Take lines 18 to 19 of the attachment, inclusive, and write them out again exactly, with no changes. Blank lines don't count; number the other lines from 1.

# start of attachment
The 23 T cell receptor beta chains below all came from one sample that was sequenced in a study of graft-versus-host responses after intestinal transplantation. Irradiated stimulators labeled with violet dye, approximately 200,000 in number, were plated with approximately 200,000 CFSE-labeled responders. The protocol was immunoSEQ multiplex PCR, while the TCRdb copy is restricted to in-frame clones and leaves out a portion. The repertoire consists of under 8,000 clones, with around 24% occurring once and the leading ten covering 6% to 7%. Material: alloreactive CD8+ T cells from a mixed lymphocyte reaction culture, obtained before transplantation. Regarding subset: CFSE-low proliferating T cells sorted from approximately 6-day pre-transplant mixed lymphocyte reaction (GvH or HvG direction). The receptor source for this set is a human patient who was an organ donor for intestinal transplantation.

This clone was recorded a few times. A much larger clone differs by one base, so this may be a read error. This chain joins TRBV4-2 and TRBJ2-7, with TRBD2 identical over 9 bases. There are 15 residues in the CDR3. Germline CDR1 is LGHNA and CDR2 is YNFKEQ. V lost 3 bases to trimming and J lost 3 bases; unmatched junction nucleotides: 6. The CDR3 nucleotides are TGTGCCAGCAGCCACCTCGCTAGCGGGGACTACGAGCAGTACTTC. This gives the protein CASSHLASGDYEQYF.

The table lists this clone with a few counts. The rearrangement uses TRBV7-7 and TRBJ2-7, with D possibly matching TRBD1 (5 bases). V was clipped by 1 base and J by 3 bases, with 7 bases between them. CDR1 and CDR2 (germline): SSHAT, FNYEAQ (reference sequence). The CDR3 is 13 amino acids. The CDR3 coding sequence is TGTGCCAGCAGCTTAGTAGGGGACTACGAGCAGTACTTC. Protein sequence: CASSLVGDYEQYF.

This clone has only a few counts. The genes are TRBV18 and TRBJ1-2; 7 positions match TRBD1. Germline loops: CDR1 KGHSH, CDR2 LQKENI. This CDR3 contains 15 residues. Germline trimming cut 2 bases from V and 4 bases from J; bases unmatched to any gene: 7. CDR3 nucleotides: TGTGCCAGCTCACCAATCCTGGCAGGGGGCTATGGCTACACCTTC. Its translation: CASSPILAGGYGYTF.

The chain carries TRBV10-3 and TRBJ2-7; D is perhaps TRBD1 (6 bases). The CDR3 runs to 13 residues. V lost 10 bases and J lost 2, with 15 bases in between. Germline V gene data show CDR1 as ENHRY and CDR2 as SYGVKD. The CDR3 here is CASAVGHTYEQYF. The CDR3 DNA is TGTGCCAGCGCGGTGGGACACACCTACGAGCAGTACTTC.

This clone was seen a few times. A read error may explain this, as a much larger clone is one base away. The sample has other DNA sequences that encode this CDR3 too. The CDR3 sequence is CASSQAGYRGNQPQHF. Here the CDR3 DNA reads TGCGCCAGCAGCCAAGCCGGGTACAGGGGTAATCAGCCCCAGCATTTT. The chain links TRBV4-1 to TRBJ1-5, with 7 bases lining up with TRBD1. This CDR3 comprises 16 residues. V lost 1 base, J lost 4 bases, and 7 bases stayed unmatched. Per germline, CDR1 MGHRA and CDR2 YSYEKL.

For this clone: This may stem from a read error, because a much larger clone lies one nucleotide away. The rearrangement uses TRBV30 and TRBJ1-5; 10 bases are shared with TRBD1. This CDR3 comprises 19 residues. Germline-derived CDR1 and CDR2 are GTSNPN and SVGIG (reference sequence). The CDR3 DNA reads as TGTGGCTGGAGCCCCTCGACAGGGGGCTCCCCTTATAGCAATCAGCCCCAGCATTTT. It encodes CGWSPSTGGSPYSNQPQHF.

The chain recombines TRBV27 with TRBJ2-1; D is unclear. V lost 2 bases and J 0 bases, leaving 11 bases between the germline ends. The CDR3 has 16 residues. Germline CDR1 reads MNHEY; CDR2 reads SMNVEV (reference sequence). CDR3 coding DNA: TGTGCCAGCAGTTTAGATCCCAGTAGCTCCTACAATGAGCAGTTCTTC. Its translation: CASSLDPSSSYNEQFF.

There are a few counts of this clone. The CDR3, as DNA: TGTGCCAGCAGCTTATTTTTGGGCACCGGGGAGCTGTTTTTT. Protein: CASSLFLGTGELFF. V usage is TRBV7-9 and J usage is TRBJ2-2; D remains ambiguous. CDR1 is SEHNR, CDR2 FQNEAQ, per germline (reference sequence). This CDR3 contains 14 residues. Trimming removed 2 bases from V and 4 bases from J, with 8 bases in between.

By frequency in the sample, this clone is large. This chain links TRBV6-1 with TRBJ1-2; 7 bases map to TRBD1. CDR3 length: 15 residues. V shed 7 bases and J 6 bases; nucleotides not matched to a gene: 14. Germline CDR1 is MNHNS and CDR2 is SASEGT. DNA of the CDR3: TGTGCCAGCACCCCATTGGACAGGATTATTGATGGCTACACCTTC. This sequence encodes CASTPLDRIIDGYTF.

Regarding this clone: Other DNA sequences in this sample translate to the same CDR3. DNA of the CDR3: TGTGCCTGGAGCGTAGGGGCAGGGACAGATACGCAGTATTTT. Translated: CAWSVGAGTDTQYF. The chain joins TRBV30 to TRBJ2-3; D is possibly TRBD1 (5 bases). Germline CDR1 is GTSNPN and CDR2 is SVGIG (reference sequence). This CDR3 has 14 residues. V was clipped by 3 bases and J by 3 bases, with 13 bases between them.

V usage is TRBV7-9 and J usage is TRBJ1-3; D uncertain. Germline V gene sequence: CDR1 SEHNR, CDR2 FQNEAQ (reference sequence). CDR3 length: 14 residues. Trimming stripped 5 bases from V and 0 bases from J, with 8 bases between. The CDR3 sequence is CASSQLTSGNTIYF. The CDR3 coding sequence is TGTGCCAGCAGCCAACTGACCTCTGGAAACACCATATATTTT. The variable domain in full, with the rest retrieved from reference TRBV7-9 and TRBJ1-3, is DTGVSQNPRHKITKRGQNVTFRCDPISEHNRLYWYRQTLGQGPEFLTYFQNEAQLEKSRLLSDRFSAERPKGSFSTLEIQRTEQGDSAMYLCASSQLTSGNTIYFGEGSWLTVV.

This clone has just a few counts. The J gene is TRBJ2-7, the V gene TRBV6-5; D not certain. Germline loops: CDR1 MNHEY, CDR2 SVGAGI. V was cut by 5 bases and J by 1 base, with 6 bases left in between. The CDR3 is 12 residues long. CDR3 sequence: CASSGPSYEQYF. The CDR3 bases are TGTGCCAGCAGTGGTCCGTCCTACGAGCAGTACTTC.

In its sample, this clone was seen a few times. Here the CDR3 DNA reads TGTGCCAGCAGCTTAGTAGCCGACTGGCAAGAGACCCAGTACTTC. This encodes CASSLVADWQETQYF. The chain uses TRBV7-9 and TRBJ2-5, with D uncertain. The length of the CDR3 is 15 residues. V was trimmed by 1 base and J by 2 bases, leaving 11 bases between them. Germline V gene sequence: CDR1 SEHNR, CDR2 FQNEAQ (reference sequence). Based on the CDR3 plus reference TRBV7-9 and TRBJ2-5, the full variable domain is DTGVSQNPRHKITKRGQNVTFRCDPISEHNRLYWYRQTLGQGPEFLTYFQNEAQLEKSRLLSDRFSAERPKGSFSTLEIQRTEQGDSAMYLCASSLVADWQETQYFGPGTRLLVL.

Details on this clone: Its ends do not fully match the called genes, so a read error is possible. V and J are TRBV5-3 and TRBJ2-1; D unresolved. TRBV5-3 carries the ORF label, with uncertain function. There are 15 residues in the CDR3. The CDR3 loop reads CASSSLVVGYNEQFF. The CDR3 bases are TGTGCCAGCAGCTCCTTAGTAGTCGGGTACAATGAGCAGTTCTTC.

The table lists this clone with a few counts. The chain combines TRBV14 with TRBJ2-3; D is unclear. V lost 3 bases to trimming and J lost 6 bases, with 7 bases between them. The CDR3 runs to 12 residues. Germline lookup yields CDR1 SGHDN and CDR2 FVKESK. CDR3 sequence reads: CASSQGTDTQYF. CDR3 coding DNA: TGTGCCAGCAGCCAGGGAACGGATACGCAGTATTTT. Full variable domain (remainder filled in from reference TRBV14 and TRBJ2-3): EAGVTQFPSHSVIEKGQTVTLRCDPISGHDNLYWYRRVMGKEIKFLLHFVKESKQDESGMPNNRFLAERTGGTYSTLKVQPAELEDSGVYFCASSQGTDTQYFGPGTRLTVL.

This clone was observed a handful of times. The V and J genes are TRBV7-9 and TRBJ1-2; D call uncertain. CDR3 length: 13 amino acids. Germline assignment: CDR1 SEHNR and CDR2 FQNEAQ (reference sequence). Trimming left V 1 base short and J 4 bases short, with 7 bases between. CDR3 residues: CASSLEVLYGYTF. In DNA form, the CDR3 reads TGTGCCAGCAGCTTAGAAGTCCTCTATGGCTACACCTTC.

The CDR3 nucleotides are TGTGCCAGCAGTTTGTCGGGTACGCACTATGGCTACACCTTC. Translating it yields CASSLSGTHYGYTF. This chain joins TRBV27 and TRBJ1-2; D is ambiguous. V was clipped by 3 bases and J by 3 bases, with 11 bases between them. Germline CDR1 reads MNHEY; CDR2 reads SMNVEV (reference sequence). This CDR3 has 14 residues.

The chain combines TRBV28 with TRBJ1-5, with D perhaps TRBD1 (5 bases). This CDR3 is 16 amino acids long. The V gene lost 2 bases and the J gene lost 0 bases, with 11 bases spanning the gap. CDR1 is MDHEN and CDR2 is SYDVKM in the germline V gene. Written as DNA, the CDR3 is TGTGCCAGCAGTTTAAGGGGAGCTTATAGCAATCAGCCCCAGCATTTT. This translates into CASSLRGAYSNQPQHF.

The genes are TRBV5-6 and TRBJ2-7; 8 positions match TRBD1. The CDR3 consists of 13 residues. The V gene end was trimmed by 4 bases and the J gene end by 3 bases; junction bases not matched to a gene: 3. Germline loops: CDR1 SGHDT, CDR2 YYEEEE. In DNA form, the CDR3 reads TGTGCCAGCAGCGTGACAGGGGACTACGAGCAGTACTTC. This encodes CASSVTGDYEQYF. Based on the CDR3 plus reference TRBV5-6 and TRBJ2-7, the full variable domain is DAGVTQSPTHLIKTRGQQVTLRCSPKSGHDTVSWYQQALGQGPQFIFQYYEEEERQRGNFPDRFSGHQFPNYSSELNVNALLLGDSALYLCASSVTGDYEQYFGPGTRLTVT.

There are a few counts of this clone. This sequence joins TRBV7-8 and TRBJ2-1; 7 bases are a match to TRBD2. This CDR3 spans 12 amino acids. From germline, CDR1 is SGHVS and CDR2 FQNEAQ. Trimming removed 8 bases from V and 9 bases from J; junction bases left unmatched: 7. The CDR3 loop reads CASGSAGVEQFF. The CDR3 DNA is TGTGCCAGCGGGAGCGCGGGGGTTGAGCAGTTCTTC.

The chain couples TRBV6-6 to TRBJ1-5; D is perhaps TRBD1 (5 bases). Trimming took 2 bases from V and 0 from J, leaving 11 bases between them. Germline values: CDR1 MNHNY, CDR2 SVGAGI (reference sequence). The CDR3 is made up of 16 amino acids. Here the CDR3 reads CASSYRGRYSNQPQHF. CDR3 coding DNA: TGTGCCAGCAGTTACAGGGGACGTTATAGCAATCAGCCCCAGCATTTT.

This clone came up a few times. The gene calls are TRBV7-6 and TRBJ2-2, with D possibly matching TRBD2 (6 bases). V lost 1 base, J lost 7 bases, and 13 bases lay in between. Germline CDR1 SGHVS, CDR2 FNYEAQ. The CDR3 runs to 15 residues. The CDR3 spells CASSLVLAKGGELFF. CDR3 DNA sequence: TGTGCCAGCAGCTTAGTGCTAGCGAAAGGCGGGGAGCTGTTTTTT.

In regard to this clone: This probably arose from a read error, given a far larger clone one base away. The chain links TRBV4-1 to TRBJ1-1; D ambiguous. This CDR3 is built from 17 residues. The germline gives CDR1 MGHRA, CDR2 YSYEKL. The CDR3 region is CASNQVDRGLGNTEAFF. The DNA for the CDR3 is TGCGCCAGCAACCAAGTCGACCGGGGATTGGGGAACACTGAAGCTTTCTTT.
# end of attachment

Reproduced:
The CDR3 nucleotides are TGTGCCAGCAGTTTGTCGGGTACGCACTATGGCTACACCTTC. Translating it yields CASSLSGTHYGYTF. This chain joins TRBV27 and TRBJ1-2; D is ambiguous. V was clipped by 3 bases and J by 3 bases, with 11 bases between them. Germline CDR1 reads MNHEY; CDR2 reads SMNVEV (reference sequence). This CDR3 has 14 residues.

The chain combines TRBV28 with TRBJ1-5, with D perhaps TRBD1 (5 bases). This CDR3 is 16 amino acids long. The V gene lost 2 bases and the J gene lost 0 bases, with 11 bases spanning the gap. CDR1 is MDHEN and CDR2 is SYDVKM in the germline V gene. Written as DNA, the CDR3 is TGTGCCAGCAGTTTAAGGGGAGCTTATAGCAATCAGCCCCAGCATTTT. This translates into CASSLRGAYSNQPQHF.